Maintenance 1. Inspect wash bays prior to forecast rain, daily during extended periods of rainfall, after significant runoff-producing rainfall, or otherwise at fortnightly intervals. 2. If sand, soil, sediment or mud is tracked or washed onto the adjacent sealed roadway, then such must be physically removed, first using a square-edged shovel, and then a stiff-bristled broom, and then by a mechanical vacuum unit, if available. 3. If necessary for safety reasons, the roadway shall only be washed clean after all reasonable efforts have been taken to shovel and sweep the material from the roadway. 4. When the voids between the rock becomes filled with material and the effectiveness of the rock pad is reduced to a point where sediment is being tracked off the site, a new 100mm layer of rock must be added and/or the rock pad must be extended. 5. Ensure any associated drainage control measures are maintained in accordance with their desired operational condition. 6. Dispose of sediment and debris in a manner that will not create an erosion or pollution hazard. Removal 1. The wash bay should be removed only after they are no longer needed as a sediment control device. 2. Remove materials and collected sediment and dispose of in a suitable manner that will not cause an erosion or pollution hazard. 3. Re-grade and stabilise the disturbed ground as necessary to minimise the erosion hazard.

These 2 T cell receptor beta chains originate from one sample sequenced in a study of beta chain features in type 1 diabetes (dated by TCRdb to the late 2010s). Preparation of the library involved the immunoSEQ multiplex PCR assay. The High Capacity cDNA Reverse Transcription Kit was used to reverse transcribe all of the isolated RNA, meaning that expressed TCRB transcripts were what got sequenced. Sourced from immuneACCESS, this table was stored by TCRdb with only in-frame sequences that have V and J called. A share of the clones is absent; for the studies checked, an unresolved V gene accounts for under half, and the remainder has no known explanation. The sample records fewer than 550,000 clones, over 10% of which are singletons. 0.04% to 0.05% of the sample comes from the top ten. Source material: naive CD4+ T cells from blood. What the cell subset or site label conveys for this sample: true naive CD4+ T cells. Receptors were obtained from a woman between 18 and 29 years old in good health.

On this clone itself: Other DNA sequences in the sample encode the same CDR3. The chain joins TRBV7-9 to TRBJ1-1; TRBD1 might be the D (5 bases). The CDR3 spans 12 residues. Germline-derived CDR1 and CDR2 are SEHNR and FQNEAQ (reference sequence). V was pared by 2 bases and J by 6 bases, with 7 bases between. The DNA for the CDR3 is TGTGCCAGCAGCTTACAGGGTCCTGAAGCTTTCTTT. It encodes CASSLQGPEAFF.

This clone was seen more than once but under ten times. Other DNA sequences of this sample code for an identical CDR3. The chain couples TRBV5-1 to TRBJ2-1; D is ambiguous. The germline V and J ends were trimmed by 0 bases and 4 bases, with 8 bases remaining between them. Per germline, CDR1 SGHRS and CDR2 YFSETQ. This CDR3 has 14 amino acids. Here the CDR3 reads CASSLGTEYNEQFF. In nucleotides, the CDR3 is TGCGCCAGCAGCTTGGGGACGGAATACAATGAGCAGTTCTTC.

Installation 1. Refer to approved plans for location and dimensional details. If there are questions or problems with the location, dimensions, or method of installation, contact the engineer or responsible onsite officer for assistance. 2. Clear the location of the wash bay, removing stumps, roots and other vegetation to provide a firm foundation so that the rock is not pressed into soft ground. Clear sufficient width to allow passage of large vehicles, but clear only that necessary for the exit. Do not clear adjacent areas until the required erosion and sediment control devices are in place. 3. Grade the location of the wash bay so that runoff from the unit will not flow into the street, but will flow towards an appropriate sediment-trapping device. 4. Place and compact a 150mm thick layer of minimum 50mm rock over the roadway between the wash bay and the sealed street to prevent tyres from picking up more soil after they have been cleaned. 5. Flare the end of the rock pad where it meets the pavement so that the wheels of turning vehicles do not travel over unprotected soil. 6. If the footpath is open to pedestrian movement, then cover the coarse rock with fine aggregate or gravel, or otherwise take whatever measures are needed to make the area safe. 7. If a mechanical vehicle-washing system is installed, provide a source of power and water supply. 8. If the vehicles are to be washed by manual hosing, then ensure a hose (long enough to reach around any vehicle leaving the site) is connected a suitable pressurised water source.

© Catchments & Creeks Pty Ltd

V2 February 2010